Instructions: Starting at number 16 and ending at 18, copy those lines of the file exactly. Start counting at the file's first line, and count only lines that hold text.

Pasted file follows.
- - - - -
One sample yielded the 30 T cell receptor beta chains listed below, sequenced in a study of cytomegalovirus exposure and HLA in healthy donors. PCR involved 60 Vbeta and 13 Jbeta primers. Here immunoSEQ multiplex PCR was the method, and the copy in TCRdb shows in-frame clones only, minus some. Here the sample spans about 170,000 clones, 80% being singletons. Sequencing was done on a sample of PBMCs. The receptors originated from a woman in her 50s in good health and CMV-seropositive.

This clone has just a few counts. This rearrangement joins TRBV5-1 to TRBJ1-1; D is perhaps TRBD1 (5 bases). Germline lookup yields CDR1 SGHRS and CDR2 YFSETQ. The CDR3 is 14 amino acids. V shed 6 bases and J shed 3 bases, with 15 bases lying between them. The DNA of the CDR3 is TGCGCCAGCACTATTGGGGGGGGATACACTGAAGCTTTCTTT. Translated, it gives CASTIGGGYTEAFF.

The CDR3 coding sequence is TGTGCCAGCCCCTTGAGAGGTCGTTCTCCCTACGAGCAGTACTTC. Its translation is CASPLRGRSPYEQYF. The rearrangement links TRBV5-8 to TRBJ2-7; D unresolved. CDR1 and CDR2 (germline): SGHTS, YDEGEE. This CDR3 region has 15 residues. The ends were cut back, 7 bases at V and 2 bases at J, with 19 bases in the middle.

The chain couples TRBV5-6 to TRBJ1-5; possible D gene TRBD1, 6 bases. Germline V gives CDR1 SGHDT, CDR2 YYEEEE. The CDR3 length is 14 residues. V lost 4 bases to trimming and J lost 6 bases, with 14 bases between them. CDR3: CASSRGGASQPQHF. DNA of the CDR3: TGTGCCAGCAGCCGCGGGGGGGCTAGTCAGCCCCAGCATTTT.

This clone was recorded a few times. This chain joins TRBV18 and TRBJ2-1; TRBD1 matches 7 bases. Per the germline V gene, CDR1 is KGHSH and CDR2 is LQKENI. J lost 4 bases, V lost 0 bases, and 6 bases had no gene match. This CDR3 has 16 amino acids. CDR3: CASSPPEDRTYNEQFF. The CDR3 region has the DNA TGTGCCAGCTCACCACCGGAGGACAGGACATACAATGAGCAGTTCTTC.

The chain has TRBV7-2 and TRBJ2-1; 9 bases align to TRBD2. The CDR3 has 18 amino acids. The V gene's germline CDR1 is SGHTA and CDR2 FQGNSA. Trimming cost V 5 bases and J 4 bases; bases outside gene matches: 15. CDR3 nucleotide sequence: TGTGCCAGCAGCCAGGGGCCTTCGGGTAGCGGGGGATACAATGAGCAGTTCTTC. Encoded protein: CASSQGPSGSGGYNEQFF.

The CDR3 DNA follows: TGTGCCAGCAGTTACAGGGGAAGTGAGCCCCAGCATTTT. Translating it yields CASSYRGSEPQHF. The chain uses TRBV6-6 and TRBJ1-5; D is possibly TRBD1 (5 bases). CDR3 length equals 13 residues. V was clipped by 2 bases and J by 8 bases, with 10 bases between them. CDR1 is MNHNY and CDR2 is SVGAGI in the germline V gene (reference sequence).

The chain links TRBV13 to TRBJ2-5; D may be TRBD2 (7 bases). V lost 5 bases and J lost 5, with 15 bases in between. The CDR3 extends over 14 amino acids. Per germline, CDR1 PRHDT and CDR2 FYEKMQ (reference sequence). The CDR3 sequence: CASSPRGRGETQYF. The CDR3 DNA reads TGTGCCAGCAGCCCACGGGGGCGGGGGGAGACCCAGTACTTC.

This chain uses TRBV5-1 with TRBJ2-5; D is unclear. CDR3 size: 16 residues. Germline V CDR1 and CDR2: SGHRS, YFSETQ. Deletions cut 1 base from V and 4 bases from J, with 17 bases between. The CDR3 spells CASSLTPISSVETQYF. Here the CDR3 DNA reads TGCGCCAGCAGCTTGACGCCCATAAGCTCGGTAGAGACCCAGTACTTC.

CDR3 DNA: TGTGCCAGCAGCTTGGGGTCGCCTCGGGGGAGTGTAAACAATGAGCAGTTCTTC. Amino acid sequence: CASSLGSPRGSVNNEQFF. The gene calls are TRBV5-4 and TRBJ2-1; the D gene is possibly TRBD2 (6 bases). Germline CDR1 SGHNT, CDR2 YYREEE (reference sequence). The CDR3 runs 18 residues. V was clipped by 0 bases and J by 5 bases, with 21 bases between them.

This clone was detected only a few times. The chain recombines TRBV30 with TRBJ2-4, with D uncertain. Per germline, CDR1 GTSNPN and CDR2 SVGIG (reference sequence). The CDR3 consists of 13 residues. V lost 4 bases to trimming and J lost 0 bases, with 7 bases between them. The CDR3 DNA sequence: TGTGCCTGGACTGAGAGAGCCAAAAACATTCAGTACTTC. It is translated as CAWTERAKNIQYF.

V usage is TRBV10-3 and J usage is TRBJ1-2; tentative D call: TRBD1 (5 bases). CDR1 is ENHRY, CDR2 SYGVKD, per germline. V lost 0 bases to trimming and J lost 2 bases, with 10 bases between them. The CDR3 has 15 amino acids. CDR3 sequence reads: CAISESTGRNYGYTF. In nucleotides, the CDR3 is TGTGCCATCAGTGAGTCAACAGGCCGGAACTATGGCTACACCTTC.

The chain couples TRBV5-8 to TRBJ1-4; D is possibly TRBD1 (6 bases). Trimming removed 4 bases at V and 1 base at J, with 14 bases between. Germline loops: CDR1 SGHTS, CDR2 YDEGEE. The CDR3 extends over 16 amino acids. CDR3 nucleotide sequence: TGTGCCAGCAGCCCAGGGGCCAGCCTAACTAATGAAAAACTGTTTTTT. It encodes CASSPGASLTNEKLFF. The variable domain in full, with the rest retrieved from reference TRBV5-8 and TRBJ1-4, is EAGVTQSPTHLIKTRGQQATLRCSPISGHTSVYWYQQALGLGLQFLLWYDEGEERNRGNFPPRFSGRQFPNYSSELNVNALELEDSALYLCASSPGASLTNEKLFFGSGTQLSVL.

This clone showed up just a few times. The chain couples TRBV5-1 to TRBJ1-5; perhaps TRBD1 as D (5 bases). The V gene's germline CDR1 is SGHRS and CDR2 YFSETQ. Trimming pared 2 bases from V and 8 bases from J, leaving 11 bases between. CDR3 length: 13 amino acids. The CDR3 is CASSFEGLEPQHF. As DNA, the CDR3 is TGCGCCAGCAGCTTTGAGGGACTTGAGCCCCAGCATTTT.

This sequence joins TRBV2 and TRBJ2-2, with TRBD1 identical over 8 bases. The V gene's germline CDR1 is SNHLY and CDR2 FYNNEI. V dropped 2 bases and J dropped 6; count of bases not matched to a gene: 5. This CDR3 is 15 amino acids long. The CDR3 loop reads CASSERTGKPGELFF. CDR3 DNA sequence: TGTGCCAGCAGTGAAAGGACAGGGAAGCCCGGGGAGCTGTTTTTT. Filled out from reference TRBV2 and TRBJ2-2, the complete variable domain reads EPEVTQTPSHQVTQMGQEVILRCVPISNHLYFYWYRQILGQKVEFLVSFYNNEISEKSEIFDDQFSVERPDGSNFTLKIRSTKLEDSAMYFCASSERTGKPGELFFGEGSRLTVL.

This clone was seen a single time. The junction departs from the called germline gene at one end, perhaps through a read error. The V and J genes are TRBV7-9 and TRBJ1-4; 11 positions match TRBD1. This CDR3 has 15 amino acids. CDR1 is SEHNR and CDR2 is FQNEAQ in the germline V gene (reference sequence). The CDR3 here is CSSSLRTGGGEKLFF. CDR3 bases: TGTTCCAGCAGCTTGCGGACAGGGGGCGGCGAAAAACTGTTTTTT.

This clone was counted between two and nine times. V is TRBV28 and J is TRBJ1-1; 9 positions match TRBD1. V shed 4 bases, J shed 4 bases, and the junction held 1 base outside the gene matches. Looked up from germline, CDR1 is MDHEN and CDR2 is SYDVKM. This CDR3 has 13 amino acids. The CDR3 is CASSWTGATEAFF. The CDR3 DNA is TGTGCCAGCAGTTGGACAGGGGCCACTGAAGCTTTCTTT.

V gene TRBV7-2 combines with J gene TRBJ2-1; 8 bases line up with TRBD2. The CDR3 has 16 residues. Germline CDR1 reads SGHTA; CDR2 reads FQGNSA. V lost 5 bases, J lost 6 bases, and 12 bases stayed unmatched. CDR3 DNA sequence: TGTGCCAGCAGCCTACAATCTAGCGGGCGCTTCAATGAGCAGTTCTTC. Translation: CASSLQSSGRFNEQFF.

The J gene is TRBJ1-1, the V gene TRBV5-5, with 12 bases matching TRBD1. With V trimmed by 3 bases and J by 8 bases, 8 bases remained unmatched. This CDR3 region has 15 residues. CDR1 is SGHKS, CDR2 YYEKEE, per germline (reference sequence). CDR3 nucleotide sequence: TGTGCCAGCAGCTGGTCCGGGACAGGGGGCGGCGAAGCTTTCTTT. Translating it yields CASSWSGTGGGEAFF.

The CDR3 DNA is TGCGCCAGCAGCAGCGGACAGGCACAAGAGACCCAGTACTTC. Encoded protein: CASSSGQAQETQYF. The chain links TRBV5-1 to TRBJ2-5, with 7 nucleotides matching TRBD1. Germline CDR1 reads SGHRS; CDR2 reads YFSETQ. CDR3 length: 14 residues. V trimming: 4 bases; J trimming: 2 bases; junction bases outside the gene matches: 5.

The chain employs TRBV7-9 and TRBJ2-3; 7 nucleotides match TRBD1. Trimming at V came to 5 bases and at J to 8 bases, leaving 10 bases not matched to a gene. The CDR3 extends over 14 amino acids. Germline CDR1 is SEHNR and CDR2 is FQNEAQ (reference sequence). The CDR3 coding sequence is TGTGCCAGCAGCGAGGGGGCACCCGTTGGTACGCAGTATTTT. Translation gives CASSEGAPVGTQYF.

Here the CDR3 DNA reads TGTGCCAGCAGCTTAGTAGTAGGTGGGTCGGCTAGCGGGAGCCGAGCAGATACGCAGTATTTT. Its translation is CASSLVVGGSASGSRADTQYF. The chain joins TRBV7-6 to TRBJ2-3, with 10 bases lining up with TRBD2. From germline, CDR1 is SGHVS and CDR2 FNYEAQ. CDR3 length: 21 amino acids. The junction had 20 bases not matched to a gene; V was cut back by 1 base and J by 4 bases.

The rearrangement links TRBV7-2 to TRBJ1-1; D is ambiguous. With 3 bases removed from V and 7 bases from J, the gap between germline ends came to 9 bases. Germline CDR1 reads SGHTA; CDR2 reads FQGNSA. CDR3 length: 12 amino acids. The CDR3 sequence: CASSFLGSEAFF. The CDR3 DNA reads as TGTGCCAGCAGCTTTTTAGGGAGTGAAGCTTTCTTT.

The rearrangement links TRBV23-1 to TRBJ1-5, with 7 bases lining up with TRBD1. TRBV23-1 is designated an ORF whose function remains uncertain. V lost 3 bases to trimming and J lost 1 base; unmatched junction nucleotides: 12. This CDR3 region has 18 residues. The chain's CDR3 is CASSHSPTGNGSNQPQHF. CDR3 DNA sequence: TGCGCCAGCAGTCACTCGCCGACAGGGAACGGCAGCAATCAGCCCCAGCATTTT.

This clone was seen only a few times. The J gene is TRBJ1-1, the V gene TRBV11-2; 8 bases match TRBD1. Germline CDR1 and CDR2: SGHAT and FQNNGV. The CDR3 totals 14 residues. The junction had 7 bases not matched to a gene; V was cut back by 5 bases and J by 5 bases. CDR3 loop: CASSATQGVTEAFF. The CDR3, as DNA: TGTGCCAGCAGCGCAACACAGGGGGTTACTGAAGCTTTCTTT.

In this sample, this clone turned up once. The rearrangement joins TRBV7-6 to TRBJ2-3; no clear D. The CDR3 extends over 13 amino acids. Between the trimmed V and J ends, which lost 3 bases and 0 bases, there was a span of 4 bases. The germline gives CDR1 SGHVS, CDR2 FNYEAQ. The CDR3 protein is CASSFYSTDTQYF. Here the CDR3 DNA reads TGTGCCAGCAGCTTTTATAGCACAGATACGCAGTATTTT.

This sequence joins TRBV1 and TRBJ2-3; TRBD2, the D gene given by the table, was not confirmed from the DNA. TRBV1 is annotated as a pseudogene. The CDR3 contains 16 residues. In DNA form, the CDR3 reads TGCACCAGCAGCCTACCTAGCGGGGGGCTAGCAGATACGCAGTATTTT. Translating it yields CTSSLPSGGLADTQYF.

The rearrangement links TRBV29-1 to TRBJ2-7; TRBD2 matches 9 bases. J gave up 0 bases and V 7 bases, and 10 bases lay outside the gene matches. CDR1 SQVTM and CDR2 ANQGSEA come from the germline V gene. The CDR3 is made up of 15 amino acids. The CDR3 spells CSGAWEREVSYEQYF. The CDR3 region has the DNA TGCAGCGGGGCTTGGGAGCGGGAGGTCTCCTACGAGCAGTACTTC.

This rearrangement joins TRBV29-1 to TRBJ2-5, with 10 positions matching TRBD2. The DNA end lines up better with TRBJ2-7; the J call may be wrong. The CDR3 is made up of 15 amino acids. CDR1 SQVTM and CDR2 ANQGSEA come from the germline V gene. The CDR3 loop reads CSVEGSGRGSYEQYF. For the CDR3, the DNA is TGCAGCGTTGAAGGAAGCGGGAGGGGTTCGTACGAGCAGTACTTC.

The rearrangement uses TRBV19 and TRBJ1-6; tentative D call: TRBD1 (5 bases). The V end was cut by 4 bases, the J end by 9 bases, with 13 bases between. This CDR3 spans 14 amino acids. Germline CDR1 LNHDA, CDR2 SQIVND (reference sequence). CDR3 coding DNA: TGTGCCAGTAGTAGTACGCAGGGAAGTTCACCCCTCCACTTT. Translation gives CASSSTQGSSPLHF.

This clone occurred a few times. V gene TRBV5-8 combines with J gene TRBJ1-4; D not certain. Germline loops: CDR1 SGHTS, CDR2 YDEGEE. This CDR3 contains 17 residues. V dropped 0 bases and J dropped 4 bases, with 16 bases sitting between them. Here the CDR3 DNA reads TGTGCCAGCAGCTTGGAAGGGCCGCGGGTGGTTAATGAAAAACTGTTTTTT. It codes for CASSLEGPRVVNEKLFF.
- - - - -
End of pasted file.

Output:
This clone was seen a single time. The junction departs from the called germline gene at one end, perhaps through a read error. The V and J genes are TRBV7-9 and TRBJ1-4; 11 positions match TRBD1. This CDR3 has 15 amino acids. CDR1 is SEHNR and CDR2 is FQNEAQ in the germline V gene (reference sequence). The CDR3 here is CSSSLRTGGGEKLFF. CDR3 bases: TGTTCCAGCAGCTTGCGGACAGGGGGCGGCGAAAAACTGTTTTTT.

This clone was counted between two and nine times. V is TRBV28 and J is TRBJ1-1; 9 positions match TRBD1. V shed 4 bases, J shed 4 bases, and the junction held 1 base outside the gene matches. Looked up from germline, CDR1 is MDHEN and CDR2 is SYDVKM. This CDR3 has 13 amino acids. The CDR3 is CASSWTGATEAFF. The CDR3 DNA is TGTGCCAGCAGTTGGACAGGGGCCACTGAAGCTTTCTTT.

V gene TRBV7-2 combines with J gene TRBJ2-1; 8 bases line up with TRBD2. The CDR3 has 16 residues. Germline CDR1 reads SGHTA; CDR2 reads FQGNSA. V lost 5 bases, J lost 6 bases, and 12 bases stayed unmatched. CDR3 DNA sequence: TGTGCCAGCAGCCTACAATCTAGCGGGCGCTTCAATGAGCAGTTCTTC. Translation: CASSLQSSGRFNEQFF.